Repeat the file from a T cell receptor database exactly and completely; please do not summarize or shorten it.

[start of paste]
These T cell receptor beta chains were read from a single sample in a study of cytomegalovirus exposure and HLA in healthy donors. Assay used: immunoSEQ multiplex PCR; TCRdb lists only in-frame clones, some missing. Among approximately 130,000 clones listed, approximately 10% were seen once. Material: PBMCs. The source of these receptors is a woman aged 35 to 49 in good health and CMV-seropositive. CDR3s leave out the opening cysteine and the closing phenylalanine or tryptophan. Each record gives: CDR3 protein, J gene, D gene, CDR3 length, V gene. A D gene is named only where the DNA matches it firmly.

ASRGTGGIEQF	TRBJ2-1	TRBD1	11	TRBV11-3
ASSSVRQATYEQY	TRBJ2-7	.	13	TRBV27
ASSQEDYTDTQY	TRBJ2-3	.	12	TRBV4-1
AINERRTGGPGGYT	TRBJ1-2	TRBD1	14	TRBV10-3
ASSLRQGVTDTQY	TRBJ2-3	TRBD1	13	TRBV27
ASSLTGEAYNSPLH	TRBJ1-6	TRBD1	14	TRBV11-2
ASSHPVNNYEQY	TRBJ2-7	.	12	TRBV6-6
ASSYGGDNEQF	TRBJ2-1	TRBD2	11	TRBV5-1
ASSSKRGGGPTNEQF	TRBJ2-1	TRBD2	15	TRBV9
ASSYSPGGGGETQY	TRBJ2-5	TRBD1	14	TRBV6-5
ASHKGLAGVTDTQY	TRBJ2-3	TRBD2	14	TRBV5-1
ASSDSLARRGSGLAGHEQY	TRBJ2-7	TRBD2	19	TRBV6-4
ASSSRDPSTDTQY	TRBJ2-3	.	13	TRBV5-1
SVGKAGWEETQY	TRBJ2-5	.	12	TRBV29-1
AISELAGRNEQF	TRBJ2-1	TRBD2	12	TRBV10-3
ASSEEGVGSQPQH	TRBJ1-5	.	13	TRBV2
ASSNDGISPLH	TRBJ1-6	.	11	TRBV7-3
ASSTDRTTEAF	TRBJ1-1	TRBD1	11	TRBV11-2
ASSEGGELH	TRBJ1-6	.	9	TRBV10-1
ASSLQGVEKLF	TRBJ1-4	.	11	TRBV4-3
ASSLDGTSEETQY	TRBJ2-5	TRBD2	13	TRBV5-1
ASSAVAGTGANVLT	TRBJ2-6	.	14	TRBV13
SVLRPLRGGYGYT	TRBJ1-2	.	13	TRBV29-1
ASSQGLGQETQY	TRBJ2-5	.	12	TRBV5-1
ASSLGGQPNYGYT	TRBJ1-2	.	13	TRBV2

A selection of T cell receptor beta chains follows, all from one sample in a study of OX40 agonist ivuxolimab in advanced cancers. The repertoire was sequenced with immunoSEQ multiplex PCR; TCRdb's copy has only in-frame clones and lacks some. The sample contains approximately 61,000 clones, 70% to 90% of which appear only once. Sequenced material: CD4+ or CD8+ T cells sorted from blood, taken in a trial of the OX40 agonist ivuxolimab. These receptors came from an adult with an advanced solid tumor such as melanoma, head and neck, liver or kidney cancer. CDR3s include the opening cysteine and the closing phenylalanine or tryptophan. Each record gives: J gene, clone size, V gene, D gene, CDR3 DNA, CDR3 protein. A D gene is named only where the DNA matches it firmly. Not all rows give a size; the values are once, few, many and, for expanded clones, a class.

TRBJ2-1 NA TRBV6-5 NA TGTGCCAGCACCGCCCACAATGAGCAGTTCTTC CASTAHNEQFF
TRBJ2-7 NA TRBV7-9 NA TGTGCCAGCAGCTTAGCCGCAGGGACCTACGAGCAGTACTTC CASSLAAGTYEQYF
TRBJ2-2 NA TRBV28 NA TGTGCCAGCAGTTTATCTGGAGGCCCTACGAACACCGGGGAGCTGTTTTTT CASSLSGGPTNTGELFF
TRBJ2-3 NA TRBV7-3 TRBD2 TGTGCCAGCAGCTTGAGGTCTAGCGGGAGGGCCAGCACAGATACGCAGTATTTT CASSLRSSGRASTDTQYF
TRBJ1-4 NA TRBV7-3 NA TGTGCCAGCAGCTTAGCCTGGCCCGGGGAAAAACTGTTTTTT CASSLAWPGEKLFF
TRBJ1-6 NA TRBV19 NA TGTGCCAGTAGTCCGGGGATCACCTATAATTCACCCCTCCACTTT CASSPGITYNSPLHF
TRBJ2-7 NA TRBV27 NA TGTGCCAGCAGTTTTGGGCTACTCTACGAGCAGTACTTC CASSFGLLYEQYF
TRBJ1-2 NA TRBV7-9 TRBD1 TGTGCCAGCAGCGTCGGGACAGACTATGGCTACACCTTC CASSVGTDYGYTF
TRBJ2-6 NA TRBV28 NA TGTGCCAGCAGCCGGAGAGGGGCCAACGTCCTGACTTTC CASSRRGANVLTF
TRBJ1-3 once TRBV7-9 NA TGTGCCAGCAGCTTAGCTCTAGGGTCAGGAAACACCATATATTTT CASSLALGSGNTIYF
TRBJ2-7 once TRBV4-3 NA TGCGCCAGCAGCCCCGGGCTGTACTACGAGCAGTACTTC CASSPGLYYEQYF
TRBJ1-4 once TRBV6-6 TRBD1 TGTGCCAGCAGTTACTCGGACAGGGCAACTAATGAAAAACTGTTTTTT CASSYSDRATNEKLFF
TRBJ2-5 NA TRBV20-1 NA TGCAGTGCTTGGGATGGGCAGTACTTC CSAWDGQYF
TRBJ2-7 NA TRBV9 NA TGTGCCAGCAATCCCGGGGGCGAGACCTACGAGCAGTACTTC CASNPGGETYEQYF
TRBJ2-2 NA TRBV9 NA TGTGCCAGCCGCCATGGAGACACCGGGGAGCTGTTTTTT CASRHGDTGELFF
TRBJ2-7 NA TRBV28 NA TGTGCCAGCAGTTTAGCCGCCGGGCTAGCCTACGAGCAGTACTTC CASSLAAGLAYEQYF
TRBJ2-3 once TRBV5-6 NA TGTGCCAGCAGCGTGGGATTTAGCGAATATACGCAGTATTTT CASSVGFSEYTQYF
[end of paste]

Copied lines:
These T cell receptor beta chains were read from a single sample in a study of cytomegalovirus exposure and HLA in healthy donors. Assay used: immunoSEQ multiplex PCR; TCRdb lists only in-frame clones, some missing. Among approximately 130,000 clones listed, approximately 10% were seen once. Material: PBMCs. The source of these receptors is a woman aged 35 to 49 in good health and CMV-seropositive. CDR3s leave out the opening cysteine and the closing phenylalanine or tryptophan. Each record gives: CDR3 protein, J gene, D gene, CDR3 length, V gene. A D gene is named only where the DNA matches it firmly.

ASRGTGGIEQF	TRBJ2-1	TRBD1	11	TRBV11-3
ASSSVRQATYEQY	TRBJ2-7	.	13	TRBV27
ASSQEDYTDTQY	TRBJ2-3	.	12	TRBV4-1
AINERRTGGPGGYT	TRBJ1-2	TRBD1	14	TRBV10-3
ASSLRQGVTDTQY	TRBJ2-3	TRBD1	13	TRBV27
ASSLTGEAYNSPLH	TRBJ1-6	TRBD1	14	TRBV11-2
ASSHPVNNYEQY	TRBJ2-7	.	12	TRBV6-6
ASSYGGDNEQF	TRBJ2-1	TRBD2	11	TRBV5-1
ASSSKRGGGPTNEQF	TRBJ2-1	TRBD2	15	TRBV9
ASSYSPGGGGETQY	TRBJ2-5	TRBD1	14	TRBV6-5
ASHKGLAGVTDTQY	TRBJ2-3	TRBD2	14	TRBV5-1
ASSDSLARRGSGLAGHEQY	TRBJ2-7	TRBD2	19	TRBV6-4
ASSSRDPSTDTQY	TRBJ2-3	.	13	TRBV5-1
SVGKAGWEETQY	TRBJ2-5	.	12	TRBV29-1
AISELAGRNEQF	TRBJ2-1	TRBD2	12	TRBV10-3
ASSEEGVGSQPQH	TRBJ1-5	.	13	TRBV2
ASSNDGISPLH	TRBJ1-6	.	11	TRBV7-3
ASSTDRTTEAF	TRBJ1-1	TRBD1	11	TRBV11-2
ASSEGGELH	TRBJ1-6	.	9	TRBV10-1
ASSLQGVEKLF	TRBJ1-4	.	11	TRBV4-3
ASSLDGTSEETQY	TRBJ2-5	TRBD2	13	TRBV5-1
ASSAVAGTGANVLT	TRBJ2-6	.	14	TRBV13
SVLRPLRGGYGYT	TRBJ1-2	.	13	TRBV29-1
ASSQGLGQETQY	TRBJ2-5	.	12	TRBV5-1
ASSLGGQPNYGYT	TRBJ1-2	.	13	TRBV2

A selection of T cell receptor beta chains follows, all from one sample in a study of OX40 agonist ivuxolimab in advanced cancers. The repertoire was sequenced with immunoSEQ multiplex PCR; TCRdb's copy has only in-frame clones and lacks some. The sample contains approximately 61,000 clones, 70% to 90% of which appear only once. Sequenced material: CD4+ or CD8+ T cells sorted from blood, taken in a trial of the OX40 agonist ivuxolimab. These receptors came from an adult with an advanced solid tumor such as melanoma, head and neck, liver or kidney cancer. CDR3s include the opening cysteine and the closing phenylalanine or tryptophan. Each record gives: J gene, clone size, V gene, D gene, CDR3 DNA, CDR3 protein. A D gene is named only where the DNA matches it firmly. Not all rows give a size; the values are once, few, many and, for expanded clones, a class.

TRBJ2-1 NA TRBV6-5 NA TGTGCCAGCACCGCCCACAATGAGCAGTTCTTC CASTAHNEQFF
TRBJ2-7 NA TRBV7-9 NA TGTGCCAGCAGCTTAGCCGCAGGGACCTACGAGCAGTACTTC CASSLAAGTYEQYF
TRBJ2-2 NA TRBV28 NA TGTGCCAGCAGTTTATCTGGAGGCCCTACGAACACCGGGGAGCTGTTTTTT CASSLSGGPTNTGELFF
TRBJ2-3 NA TRBV7-3 TRBD2 TGTGCCAGCAGCTTGAGGTCTAGCGGGAGGGCCAGCACAGATACGCAGTATTTT CASSLRSSGRASTDTQYF
TRBJ1-4 NA TRBV7-3 NA TGTGCCAGCAGCTTAGCCTGGCCCGGGGAAAAACTGTTTTTT CASSLAWPGEKLFF
TRBJ1-6 NA TRBV19 NA TGTGCCAGTAGTCCGGGGATCACCTATAATTCACCCCTCCACTTT CASSPGITYNSPLHF
TRBJ2-7 NA TRBV27 NA TGTGCCAGCAGTTTTGGGCTACTCTACGAGCAGTACTTC CASSFGLLYEQYF
TRBJ1-2 NA TRBV7-9 TRBD1 TGTGCCAGCAGCGTCGGGACAGACTATGGCTACACCTTC CASSVGTDYGYTF
TRBJ2-6 NA TRBV28 NA TGTGCCAGCAGCCGGAGAGGGGCCAACGTCCTGACTTTC CASSRRGANVLTF
TRBJ1-3 once TRBV7-9 NA TGTGCCAGCAGCTTAGCTCTAGGGTCAGGAAACACCATATATTTT CASSLALGSGNTIYF
TRBJ2-7 once TRBV4-3 NA TGCGCCAGCAGCCCCGGGCTGTACTACGAGCAGTACTTC CASSPGLYYEQYF
TRBJ1-4 once TRBV6-6 TRBD1 TGTGCCAGCAGTTACTCGGACAGGGCAACTAATGAAAAACTGTTTTTT CASSYSDRATNEKLFF
TRBJ2-5 NA TRBV20-1 NA TGCAGTGCTTGGGATGGGCAGTACTTC CSAWDGQYF
TRBJ2-7 NA TRBV9 NA TGTGCCAGCAATCCCGGGGGCGAGACCTACGAGCAGTACTTC CASNPGGETYEQYF
TRBJ2-2 NA TRBV9 NA TGTGCCAGCCGCCATGGAGACACCGGGGAGCTGTTTTTT CASRHGDTGELFF
TRBJ2-7 NA TRBV28 NA TGTGCCAGCAGTTTAGCCGCCGGGCTAGCCTACGAGCAGTACTTC CASSLAAGLAYEQYF
TRBJ2-3 once TRBV5-6 NA TGTGCCAGCAGCGTGGGATTTAGCGAATATACGCAGTATTTT CASSVGFSEYTQYF